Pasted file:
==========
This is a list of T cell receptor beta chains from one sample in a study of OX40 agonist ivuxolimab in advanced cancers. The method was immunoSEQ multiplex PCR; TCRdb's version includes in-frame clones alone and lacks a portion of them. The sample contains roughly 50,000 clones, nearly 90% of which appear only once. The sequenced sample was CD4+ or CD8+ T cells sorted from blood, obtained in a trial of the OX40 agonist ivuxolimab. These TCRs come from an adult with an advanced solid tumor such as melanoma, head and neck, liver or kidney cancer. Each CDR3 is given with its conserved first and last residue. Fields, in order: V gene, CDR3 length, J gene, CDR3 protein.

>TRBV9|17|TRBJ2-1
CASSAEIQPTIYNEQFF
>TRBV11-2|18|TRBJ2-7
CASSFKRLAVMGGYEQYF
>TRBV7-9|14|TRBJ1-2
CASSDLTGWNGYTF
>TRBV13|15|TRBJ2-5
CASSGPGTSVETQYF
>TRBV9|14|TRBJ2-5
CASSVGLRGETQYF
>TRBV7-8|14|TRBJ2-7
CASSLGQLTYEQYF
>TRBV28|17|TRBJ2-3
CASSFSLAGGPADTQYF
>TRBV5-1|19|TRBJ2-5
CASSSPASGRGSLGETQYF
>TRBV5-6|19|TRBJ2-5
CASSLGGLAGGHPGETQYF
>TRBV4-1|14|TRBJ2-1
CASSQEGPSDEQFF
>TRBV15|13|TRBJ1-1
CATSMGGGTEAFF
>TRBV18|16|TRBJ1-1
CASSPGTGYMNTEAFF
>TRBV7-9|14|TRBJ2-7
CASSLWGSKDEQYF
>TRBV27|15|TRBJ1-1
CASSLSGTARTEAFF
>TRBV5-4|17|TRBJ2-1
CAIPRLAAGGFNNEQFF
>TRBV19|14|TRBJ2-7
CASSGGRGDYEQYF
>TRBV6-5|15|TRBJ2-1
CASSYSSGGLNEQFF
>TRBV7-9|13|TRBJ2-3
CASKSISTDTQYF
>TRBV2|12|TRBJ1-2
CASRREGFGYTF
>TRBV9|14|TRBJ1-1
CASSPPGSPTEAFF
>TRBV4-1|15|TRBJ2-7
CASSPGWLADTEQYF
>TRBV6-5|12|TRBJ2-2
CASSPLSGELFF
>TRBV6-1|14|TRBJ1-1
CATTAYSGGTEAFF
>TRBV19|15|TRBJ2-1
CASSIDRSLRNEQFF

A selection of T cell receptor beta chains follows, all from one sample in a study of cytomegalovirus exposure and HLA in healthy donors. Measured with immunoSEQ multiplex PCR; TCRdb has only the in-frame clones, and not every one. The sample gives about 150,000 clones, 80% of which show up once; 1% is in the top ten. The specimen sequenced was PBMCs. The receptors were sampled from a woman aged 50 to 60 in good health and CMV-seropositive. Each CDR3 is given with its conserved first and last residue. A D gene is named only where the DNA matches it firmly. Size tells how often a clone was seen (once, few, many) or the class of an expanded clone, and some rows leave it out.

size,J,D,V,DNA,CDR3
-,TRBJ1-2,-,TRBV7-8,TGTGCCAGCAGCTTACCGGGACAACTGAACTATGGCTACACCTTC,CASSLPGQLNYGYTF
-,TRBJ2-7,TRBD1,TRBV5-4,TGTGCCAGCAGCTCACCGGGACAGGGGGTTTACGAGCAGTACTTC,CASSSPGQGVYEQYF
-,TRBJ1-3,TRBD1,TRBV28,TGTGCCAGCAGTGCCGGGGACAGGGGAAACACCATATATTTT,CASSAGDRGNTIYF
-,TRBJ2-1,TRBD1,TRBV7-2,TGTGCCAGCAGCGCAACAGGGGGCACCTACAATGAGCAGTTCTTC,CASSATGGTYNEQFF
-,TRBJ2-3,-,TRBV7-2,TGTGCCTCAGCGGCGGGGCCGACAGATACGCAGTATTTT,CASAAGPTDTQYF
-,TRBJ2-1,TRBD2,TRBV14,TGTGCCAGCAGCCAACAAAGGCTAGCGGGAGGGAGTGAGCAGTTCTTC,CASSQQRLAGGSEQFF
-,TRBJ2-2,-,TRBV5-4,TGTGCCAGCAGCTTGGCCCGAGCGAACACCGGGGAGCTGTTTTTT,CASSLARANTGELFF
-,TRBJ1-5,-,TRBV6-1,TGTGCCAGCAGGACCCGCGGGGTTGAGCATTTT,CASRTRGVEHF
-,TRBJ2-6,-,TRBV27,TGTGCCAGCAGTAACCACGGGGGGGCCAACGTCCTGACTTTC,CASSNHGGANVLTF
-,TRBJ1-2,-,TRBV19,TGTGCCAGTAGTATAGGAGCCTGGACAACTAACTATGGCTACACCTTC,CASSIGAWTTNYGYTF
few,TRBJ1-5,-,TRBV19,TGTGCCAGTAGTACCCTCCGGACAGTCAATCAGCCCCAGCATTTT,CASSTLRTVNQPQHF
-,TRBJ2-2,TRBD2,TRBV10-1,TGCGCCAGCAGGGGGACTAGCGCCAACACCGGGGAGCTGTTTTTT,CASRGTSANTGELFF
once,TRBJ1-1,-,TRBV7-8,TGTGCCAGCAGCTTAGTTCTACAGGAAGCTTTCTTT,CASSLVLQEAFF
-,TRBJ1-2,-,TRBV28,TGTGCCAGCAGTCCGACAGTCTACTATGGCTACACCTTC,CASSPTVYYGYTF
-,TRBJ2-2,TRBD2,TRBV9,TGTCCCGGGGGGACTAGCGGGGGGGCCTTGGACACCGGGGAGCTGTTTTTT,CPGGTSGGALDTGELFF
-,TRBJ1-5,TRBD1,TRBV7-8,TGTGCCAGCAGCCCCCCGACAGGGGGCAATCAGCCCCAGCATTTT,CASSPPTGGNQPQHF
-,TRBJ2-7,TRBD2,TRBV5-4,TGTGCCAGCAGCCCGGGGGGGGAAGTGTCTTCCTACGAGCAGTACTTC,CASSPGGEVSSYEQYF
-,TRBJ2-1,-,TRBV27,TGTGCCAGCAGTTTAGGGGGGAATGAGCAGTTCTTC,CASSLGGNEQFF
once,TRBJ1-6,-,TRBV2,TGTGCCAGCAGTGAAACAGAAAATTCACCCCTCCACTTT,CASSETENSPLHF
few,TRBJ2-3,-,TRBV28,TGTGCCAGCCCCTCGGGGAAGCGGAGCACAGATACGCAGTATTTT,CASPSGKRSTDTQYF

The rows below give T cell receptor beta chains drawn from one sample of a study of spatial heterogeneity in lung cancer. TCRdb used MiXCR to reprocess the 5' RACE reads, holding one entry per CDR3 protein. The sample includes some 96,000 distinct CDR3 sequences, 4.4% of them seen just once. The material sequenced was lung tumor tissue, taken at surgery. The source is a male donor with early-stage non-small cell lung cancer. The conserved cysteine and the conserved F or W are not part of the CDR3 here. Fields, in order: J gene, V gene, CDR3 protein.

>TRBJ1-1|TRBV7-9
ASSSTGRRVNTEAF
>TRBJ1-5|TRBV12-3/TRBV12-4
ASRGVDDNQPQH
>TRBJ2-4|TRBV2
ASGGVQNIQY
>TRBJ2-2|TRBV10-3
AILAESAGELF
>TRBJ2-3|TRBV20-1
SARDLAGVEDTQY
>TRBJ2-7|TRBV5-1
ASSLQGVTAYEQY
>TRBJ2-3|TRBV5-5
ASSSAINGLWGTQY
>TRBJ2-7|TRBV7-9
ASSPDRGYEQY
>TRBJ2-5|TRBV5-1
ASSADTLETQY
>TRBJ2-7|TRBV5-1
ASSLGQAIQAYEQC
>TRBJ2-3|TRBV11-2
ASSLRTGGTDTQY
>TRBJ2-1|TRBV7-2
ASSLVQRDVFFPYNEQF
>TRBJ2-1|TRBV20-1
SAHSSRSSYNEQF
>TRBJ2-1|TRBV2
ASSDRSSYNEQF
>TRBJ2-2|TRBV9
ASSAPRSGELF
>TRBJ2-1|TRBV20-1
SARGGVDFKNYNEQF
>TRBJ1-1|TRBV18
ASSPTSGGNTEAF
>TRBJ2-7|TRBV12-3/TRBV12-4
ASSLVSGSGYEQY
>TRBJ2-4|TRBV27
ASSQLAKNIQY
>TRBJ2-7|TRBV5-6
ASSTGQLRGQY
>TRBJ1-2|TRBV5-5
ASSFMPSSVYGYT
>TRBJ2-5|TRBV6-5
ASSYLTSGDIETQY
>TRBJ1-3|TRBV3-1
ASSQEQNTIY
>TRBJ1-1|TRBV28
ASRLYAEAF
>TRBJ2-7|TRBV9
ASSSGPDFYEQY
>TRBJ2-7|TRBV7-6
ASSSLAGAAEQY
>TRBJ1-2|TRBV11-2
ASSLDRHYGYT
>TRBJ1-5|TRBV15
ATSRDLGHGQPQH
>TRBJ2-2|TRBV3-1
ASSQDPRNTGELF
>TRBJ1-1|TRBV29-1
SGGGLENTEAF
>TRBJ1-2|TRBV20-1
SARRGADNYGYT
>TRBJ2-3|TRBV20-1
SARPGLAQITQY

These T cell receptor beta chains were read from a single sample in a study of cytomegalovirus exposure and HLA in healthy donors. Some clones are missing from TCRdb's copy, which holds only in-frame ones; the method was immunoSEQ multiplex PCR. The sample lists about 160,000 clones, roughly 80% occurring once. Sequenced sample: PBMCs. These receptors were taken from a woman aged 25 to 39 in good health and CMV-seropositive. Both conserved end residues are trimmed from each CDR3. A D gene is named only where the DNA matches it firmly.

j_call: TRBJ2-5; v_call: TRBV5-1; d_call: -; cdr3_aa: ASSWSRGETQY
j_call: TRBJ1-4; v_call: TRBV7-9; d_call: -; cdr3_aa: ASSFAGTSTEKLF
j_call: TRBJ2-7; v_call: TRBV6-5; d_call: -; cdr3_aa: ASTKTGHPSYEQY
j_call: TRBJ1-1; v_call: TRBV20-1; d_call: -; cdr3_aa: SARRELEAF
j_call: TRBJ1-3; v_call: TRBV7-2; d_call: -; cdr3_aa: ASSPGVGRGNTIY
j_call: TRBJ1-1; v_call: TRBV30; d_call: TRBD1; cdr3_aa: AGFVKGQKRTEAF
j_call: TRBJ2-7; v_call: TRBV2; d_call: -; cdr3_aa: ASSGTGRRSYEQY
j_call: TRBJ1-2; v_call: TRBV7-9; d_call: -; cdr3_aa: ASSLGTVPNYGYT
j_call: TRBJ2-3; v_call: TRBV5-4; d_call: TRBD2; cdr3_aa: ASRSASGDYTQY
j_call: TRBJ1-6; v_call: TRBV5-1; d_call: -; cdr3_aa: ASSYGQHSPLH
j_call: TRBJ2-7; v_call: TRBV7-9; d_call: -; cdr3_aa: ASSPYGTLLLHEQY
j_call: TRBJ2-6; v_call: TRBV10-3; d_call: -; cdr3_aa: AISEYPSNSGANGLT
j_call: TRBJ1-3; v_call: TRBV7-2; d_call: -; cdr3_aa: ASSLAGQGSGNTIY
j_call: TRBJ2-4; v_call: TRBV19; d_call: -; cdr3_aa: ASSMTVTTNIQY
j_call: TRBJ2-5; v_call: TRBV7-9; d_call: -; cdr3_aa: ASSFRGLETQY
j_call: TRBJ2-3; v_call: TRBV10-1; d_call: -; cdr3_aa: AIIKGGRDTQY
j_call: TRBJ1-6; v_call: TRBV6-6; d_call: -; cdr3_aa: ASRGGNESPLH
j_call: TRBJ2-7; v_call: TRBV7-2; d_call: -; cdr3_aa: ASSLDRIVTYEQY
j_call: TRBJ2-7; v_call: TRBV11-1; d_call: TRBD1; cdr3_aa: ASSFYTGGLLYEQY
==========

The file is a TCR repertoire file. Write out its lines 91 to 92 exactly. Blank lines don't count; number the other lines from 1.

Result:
>TRBJ2-7|TRBV5-1
ASSLGQAIQAYEQC